Crimea back to full power – Russian energy ministry

© Vladimir Sergeev
Electricity has been fully restored to Crimea, the Russian Energy Ministry announced on Tuesday. The region has been under a partial blackout after Ukrainian activists blew up power lines providing electricity to the peninsula on November 22.

“On December 8, a 220 KV line linking Kakhovsky-Titan-Krasnoperekopsk was switched on,” the ministry said on its website, confirming reports from officials in Ukraine’s Kherson region.

On Tuesday, Kherson officials said they had partly restored power to the Crimean peninsula.  They said the power line was repaired following an agreement with Ukrainian activists attempting an energy and provisions blockade of Crimea. The activists had earlier prevented repair crews from restoring energy supplies.

Crimea has been facing a serious shortage of electricity since last month after power lines in Ukraine were sabotaged. The blown up pylons delivered electricity to the peninsula. Nearly 1.9 million people were left partly or fully without electricity. Crimean authorities declared a state of emergency and put in place a power rationing schedule.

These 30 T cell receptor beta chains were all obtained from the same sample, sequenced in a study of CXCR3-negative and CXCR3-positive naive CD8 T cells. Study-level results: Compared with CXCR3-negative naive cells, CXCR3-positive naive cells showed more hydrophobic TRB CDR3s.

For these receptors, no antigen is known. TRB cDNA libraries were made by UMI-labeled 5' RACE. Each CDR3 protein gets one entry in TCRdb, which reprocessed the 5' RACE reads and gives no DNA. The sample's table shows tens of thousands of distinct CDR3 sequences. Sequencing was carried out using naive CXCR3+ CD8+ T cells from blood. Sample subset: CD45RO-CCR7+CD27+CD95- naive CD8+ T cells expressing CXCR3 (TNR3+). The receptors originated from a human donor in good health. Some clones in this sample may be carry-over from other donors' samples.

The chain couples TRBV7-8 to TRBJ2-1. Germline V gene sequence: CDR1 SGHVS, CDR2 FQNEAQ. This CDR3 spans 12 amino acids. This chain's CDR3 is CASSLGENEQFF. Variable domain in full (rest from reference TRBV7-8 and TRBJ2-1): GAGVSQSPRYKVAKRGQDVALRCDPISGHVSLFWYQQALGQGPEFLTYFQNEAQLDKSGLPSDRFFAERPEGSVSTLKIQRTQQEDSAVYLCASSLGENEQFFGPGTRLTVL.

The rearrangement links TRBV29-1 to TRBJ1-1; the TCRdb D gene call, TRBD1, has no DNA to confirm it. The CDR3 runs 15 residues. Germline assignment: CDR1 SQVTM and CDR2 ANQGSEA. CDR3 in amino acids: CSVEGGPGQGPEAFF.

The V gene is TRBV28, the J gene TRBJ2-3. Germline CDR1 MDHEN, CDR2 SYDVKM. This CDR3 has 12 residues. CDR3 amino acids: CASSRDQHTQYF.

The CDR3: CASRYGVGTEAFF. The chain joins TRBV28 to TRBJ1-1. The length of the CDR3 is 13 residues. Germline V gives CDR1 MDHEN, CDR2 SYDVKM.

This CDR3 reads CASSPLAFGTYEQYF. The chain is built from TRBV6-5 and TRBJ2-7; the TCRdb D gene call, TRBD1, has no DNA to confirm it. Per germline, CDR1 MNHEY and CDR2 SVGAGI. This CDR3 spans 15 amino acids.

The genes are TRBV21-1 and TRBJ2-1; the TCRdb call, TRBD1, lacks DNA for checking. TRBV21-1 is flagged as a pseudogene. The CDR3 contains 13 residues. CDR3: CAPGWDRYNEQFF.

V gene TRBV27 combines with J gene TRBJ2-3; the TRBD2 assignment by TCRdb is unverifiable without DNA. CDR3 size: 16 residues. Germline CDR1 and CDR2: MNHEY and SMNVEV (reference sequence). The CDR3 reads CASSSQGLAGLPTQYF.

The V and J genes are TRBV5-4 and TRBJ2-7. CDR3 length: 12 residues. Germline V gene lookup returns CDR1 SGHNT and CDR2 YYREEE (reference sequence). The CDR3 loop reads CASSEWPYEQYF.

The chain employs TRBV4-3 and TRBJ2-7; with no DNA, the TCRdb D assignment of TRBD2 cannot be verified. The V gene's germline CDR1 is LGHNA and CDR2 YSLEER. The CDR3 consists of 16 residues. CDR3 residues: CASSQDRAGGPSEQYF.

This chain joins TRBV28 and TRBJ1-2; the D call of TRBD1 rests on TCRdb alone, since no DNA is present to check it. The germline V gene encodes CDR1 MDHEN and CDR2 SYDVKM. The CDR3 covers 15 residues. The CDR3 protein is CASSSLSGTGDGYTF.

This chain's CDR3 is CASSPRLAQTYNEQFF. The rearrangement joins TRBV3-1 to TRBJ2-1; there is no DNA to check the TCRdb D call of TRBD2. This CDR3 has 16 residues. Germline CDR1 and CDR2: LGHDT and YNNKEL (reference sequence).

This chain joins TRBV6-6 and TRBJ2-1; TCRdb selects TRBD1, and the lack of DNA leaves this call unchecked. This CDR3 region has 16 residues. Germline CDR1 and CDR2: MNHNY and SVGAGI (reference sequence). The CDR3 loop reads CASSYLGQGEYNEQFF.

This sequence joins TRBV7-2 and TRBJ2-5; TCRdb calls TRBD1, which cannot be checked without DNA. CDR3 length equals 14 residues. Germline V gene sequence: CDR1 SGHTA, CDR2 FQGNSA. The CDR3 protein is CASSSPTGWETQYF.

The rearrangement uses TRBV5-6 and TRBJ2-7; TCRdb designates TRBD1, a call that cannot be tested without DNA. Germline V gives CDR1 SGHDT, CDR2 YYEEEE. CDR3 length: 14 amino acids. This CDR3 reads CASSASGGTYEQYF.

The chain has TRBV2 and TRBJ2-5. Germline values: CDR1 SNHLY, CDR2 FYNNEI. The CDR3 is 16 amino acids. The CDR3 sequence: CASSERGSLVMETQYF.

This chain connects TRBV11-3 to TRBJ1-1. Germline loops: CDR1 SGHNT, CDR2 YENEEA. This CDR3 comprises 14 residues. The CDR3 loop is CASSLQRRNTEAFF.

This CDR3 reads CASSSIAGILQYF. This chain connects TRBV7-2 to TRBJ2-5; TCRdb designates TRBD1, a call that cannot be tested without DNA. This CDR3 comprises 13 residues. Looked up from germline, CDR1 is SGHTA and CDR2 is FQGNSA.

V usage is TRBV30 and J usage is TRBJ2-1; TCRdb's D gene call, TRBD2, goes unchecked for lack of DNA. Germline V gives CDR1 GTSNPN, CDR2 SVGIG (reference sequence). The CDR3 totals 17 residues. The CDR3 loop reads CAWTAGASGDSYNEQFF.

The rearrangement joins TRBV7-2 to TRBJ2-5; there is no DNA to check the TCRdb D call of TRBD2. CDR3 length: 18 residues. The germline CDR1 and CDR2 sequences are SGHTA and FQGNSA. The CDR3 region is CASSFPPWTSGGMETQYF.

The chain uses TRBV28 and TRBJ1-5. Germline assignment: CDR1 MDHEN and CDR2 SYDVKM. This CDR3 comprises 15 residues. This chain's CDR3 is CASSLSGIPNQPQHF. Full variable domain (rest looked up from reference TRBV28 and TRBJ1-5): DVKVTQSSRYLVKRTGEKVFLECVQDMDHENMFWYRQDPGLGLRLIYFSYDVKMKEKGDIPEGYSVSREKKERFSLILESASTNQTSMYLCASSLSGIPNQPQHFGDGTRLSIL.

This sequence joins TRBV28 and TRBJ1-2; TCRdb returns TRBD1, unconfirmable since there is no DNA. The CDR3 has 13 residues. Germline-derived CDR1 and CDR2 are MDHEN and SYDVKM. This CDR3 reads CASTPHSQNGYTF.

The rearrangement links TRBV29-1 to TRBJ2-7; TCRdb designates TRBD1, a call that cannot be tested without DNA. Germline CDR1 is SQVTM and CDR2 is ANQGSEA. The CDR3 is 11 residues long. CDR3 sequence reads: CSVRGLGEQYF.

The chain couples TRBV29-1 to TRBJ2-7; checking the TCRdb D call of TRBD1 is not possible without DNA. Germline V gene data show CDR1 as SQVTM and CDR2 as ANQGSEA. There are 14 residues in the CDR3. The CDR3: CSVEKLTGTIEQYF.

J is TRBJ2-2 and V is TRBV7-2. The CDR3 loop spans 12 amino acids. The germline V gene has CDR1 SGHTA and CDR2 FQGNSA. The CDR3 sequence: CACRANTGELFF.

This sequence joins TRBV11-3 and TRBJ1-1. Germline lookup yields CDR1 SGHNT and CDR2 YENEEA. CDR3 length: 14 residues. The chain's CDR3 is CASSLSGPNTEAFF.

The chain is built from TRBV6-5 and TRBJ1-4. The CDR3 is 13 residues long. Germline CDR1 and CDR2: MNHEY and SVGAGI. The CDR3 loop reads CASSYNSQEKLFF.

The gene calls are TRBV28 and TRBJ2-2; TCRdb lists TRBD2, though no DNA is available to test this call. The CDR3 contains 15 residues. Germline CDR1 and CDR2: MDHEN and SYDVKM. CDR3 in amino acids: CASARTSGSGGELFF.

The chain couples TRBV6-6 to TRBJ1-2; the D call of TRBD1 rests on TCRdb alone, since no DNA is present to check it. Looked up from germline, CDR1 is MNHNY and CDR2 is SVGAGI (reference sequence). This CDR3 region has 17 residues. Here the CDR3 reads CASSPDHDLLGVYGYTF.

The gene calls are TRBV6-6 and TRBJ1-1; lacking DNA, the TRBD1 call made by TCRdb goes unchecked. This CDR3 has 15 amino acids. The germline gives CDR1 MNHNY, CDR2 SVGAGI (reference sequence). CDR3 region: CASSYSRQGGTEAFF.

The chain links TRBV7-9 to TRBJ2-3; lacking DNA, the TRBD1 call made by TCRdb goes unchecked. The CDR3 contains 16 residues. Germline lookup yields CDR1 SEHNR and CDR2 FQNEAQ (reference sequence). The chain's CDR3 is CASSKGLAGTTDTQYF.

Last week, the first power line was extended from the Russian mainland across the Kerch Strait providing 200 MW of electricity to Eastern Crimea. Another 200 MW will be delivered by a second power cable expected to be connected by December 20. This should cover 80-90 percent of Crimea's energy needs. Prior to the blackout Crimea was receiving about 70 percent of its energy from Ukraine.

READ MORE: Crimea one step closer to energy independence from Ukraine

Russia’s construction of the 14 kilometer long power bridge across the Kerch Strait to Crimea started in October to cut the peninsula’s electricity dependence on Kiev. The second stage of the construction is scheduled to be finished next summer and to increase the power delivery to 800-840 MW.